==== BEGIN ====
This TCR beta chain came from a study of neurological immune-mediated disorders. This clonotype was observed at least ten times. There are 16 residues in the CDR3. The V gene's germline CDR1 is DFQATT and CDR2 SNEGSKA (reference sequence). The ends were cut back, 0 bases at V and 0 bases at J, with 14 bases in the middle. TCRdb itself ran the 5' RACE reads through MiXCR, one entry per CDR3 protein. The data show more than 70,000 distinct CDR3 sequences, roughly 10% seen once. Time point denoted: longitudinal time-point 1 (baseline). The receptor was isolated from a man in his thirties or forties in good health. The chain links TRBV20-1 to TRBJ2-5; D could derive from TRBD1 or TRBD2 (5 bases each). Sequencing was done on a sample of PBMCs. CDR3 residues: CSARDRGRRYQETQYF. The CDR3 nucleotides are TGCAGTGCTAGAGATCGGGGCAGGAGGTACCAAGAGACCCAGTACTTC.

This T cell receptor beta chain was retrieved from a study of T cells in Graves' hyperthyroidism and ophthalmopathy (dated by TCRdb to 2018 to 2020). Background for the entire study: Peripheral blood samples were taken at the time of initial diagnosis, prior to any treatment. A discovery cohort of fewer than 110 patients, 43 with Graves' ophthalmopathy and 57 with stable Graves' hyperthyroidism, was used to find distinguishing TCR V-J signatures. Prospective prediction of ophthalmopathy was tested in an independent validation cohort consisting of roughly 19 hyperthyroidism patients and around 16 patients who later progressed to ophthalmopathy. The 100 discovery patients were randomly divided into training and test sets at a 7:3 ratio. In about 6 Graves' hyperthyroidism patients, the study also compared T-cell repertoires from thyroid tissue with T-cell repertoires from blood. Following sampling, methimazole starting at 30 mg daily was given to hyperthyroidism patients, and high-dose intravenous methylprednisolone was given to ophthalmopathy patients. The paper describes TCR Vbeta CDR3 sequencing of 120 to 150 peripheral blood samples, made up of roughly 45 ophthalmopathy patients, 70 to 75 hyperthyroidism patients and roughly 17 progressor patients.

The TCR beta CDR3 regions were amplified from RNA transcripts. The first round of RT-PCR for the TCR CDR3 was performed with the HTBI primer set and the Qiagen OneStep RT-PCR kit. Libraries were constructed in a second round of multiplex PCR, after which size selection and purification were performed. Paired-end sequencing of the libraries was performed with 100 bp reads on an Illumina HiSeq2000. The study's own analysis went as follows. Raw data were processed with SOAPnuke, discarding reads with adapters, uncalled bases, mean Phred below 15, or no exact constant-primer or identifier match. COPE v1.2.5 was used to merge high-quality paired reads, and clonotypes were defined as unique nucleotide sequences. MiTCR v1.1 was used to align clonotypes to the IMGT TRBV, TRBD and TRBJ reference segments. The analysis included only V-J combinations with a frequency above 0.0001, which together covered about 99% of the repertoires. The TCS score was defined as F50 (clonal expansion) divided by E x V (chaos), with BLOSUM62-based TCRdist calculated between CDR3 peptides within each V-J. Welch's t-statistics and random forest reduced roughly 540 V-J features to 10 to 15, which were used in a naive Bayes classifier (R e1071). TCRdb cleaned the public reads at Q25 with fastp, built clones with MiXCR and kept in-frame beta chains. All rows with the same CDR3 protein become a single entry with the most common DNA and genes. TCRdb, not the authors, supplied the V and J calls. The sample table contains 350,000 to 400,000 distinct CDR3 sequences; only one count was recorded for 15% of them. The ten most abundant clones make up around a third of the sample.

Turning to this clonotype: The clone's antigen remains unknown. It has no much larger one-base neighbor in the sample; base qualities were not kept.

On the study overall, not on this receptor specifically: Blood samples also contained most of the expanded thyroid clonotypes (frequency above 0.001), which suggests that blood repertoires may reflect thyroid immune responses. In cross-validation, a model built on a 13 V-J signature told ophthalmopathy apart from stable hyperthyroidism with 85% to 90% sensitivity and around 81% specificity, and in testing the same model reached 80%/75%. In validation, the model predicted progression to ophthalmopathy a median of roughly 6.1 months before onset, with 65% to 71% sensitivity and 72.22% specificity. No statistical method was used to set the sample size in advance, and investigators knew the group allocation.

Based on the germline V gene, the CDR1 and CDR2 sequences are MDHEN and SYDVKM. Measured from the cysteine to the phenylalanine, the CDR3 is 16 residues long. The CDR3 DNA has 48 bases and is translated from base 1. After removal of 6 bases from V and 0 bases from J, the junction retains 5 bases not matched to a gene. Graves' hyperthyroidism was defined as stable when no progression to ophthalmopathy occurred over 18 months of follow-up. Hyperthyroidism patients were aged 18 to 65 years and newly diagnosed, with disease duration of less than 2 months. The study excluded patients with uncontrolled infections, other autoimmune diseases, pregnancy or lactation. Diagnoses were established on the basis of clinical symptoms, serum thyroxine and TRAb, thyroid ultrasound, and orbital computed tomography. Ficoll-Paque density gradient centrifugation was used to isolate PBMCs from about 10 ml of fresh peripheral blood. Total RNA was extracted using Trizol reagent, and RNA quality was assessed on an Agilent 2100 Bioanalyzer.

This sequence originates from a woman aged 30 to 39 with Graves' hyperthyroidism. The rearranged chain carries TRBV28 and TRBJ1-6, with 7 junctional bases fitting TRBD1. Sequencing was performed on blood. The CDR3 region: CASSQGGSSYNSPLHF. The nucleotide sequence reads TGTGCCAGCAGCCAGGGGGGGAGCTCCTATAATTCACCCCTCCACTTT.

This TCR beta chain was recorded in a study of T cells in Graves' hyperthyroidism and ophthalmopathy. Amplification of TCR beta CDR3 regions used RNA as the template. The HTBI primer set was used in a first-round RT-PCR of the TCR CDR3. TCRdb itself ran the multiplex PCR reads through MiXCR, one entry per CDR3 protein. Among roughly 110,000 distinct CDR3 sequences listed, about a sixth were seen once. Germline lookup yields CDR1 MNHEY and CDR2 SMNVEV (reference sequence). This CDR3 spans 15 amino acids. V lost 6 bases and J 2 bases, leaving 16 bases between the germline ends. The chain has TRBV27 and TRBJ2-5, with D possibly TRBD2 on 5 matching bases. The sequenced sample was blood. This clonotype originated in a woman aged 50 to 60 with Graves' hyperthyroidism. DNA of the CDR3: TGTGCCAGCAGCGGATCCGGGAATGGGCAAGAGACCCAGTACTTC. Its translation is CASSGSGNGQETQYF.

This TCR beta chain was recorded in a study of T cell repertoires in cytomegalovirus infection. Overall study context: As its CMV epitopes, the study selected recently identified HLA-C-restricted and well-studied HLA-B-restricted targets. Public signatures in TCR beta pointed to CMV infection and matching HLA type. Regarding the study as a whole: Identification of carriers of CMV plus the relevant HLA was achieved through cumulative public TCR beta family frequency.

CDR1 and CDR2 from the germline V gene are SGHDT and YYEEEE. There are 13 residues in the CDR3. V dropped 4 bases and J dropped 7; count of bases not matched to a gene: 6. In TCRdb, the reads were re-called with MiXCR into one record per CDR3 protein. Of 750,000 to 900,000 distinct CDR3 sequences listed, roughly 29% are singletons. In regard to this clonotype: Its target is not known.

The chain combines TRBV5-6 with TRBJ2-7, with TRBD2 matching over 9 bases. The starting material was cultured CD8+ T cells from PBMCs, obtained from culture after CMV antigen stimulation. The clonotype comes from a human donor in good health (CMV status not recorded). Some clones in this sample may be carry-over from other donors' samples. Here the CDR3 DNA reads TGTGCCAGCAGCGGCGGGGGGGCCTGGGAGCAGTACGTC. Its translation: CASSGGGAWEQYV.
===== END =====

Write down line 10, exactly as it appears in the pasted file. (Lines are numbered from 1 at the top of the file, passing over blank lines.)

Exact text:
CDR1 and CDR2 from the germline V gene are SGHDT and YYEEEE. There are 13 residues in the CDR3. V dropped 4 bases and J dropped 7; count of bases not matched to a gene: 6. In TCRdb, the reads were re-called with MiXCR into one record per CDR3 protein. Of 750,000 to 900,000 distinct CDR3 sequences listed, roughly 29% are singletons. In regard to this clonotype: Its target is not known.